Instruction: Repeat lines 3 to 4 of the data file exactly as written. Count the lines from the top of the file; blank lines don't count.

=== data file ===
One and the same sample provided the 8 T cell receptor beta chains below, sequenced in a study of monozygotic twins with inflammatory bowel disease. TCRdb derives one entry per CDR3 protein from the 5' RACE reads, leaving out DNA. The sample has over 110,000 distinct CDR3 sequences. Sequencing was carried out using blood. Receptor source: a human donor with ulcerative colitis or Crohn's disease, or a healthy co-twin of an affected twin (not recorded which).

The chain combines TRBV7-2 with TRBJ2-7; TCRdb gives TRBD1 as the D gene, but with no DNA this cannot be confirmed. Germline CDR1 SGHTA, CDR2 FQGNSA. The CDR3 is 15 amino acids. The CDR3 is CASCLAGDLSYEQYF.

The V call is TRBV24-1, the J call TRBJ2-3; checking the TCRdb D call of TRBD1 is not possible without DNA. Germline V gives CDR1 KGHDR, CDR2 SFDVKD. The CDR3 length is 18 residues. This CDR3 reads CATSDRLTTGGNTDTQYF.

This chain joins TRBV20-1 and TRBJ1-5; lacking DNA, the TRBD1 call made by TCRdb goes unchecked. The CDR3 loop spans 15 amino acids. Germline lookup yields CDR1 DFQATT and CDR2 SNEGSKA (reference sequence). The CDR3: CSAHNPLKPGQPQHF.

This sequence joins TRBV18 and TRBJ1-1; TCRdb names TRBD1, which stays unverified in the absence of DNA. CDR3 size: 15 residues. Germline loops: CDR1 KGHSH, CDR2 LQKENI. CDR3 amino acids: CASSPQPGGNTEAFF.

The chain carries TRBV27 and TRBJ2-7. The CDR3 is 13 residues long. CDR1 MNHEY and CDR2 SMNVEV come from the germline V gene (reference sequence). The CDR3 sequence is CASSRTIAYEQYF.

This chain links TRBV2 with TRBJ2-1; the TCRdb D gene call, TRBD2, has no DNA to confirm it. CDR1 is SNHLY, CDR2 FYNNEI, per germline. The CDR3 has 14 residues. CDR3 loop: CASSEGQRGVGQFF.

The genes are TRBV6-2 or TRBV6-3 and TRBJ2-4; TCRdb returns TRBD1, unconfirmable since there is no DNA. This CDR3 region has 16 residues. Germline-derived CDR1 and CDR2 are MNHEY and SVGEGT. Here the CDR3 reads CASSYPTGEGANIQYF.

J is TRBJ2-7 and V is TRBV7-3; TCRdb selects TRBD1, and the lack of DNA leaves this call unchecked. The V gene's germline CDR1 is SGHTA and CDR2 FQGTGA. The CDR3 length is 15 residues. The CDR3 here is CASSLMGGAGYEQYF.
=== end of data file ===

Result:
The V call is TRBV24-1, the J call TRBJ2-3; checking the TCRdb D call of TRBD1 is not possible without DNA. Germline V gives CDR1 KGHDR, CDR2 SFDVKD. The CDR3 length is 18 residues. This CDR3 reads CATSDRLTTGGNTDTQYF.

This chain joins TRBV20-1 and TRBJ1-5; lacking DNA, the TRBD1 call made by TCRdb goes unchecked. The CDR3 loop spans 15 amino acids. Germline lookup yields CDR1 DFQATT and CDR2 SNEGSKA (reference sequence). The CDR3: CSAHNPLKPGQPQHF.